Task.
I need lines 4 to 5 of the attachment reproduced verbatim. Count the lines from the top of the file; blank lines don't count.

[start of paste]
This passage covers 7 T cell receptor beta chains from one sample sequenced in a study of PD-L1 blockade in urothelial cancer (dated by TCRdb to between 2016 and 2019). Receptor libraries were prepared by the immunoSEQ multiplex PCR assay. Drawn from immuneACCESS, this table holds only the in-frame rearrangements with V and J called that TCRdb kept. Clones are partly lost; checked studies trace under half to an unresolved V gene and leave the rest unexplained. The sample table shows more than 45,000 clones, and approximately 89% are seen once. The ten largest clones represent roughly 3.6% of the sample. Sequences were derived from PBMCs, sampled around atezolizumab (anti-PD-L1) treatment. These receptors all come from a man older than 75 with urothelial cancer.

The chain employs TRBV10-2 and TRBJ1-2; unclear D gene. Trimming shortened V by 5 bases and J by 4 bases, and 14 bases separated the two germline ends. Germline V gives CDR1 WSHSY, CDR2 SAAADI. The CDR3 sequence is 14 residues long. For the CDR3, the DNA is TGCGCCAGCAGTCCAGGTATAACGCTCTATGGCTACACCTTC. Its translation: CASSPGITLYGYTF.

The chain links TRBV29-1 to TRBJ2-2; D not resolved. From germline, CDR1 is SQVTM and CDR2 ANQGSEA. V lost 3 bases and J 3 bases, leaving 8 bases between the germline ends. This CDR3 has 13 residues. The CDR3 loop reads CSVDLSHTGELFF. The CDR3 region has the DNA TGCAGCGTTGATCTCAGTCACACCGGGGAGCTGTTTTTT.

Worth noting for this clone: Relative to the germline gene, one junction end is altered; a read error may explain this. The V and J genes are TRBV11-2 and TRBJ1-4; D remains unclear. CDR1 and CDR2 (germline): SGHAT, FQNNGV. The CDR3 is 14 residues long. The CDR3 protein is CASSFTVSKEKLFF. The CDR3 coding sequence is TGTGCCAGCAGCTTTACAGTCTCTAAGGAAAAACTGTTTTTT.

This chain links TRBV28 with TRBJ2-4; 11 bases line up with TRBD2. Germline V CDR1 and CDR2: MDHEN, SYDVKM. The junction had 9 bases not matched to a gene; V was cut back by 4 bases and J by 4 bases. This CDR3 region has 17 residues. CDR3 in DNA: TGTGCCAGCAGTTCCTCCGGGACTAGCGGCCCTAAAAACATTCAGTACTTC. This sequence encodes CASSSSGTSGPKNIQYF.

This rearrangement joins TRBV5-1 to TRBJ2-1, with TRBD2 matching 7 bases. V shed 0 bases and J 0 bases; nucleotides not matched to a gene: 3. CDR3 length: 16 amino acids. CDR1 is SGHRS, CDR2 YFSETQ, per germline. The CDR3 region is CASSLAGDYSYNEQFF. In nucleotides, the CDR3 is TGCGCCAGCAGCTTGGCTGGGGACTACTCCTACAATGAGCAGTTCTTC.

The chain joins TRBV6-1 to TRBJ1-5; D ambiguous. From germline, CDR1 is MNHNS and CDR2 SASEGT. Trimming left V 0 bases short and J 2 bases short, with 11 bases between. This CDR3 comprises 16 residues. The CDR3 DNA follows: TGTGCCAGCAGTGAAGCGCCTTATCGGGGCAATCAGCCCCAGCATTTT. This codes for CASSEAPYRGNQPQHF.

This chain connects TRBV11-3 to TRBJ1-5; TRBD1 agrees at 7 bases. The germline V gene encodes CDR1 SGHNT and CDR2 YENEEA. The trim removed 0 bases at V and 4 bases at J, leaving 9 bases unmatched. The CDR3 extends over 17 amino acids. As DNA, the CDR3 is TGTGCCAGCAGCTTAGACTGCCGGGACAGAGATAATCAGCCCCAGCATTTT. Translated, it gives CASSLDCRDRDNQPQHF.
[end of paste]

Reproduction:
Worth noting for this clone: Relative to the germline gene, one junction end is altered; a read error may explain this. The V and J genes are TRBV11-2 and TRBJ1-4; D remains unclear. CDR1 and CDR2 (germline): SGHAT, FQNNGV. The CDR3 is 14 residues long. The CDR3 protein is CASSFTVSKEKLFF. The CDR3 coding sequence is TGTGCCAGCAGCTTTACAGTCTCTAAGGAAAAACTGTTTTTT.

This chain links TRBV28 with TRBJ2-4; 11 bases line up with TRBD2. Germline V CDR1 and CDR2: MDHEN, SYDVKM. The junction had 9 bases not matched to a gene; V was cut back by 4 bases and J by 4 bases. This CDR3 region has 17 residues. CDR3 in DNA: TGTGCCAGCAGTTCCTCCGGGACTAGCGGCCCTAAAAACATTCAGTACTTC. This sequence encodes CASSSSGTSGPKNIQYF.